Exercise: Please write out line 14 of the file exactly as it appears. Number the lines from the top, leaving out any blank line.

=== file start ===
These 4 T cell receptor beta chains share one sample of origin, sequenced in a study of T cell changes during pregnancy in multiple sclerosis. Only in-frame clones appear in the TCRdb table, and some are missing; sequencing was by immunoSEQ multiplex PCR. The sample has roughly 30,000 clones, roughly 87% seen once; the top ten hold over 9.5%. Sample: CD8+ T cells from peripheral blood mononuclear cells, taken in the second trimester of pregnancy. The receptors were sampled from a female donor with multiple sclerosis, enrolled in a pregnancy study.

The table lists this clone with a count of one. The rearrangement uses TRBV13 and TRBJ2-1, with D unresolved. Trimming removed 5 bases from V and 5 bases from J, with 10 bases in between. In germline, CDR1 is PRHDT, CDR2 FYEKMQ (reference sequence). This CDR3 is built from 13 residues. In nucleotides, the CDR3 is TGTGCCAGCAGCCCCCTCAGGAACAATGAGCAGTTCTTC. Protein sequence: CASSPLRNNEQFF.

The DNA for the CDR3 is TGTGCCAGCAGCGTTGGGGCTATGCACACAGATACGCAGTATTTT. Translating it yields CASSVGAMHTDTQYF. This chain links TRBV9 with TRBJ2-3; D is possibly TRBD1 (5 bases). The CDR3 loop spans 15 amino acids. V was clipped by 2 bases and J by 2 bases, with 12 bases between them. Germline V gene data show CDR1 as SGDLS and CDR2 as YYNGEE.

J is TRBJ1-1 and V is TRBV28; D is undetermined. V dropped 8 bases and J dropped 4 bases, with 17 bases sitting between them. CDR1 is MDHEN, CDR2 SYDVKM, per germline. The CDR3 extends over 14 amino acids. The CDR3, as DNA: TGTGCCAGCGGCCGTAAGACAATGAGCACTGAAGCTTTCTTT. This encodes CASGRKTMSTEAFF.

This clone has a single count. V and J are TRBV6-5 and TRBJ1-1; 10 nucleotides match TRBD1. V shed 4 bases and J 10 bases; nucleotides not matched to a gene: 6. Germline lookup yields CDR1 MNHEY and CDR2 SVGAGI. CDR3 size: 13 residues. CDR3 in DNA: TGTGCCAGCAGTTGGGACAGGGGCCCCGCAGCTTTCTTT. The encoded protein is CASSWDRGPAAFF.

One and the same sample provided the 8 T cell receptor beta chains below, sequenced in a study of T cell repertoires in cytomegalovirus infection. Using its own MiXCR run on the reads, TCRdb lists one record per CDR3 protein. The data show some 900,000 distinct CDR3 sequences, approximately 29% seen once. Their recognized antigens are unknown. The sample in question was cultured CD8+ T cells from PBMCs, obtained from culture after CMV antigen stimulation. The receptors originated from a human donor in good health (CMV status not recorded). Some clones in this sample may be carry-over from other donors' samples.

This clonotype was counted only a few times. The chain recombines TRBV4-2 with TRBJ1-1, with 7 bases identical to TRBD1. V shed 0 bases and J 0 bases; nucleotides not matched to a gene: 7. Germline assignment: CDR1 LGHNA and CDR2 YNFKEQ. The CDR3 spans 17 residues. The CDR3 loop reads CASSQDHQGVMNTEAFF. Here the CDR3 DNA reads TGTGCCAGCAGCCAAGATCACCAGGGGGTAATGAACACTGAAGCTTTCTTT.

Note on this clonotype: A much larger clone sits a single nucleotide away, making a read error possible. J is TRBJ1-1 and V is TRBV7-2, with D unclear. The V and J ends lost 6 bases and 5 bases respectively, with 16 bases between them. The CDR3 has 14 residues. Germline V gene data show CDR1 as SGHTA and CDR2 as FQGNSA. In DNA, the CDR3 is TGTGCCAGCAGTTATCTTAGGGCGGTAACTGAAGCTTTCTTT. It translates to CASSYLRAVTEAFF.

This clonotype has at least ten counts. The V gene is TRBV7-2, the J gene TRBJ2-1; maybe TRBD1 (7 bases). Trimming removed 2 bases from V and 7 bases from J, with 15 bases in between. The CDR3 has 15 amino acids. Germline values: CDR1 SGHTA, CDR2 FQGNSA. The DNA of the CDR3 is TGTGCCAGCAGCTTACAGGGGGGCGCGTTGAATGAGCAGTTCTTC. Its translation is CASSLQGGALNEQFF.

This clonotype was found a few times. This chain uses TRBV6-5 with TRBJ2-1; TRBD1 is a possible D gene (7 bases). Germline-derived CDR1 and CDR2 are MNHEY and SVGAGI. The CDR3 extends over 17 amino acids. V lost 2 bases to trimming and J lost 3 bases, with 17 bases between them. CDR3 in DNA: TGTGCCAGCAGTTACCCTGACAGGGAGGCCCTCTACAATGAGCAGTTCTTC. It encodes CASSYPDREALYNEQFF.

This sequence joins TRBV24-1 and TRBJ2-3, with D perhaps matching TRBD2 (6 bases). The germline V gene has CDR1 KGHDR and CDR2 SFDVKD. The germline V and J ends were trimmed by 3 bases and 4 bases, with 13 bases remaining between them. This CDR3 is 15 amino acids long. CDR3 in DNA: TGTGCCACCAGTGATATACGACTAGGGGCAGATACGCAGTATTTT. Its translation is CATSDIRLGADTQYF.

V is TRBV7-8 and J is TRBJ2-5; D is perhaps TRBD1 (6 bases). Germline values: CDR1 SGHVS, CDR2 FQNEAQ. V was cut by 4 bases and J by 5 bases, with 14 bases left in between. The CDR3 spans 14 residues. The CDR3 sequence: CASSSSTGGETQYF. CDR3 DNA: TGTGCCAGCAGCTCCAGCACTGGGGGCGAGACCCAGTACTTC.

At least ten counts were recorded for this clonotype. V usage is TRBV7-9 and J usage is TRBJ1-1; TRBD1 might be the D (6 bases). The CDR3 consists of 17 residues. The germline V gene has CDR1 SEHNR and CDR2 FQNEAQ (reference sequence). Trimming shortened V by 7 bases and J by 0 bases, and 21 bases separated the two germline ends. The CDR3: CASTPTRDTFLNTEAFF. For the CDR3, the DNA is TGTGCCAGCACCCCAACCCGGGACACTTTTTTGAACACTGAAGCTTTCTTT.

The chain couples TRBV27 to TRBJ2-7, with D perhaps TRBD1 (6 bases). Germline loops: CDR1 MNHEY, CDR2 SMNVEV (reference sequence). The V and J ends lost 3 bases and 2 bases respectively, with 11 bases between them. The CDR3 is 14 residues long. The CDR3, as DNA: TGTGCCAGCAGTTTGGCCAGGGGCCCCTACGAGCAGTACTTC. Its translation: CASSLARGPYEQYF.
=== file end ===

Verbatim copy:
The chain couples TRBV27 to TRBJ2-7, with D perhaps TRBD1 (6 bases). Germline loops: CDR1 MNHEY, CDR2 SMNVEV (reference sequence). The V and J ends lost 3 bases and 2 bases respectively, with 11 bases between them. The CDR3 is 14 residues long. The CDR3, as DNA: TGTGCCAGCAGTTTGGCCAGGGGCCCCTACGAGCAGTACTTC. Its translation: CASSLARGPYEQYF.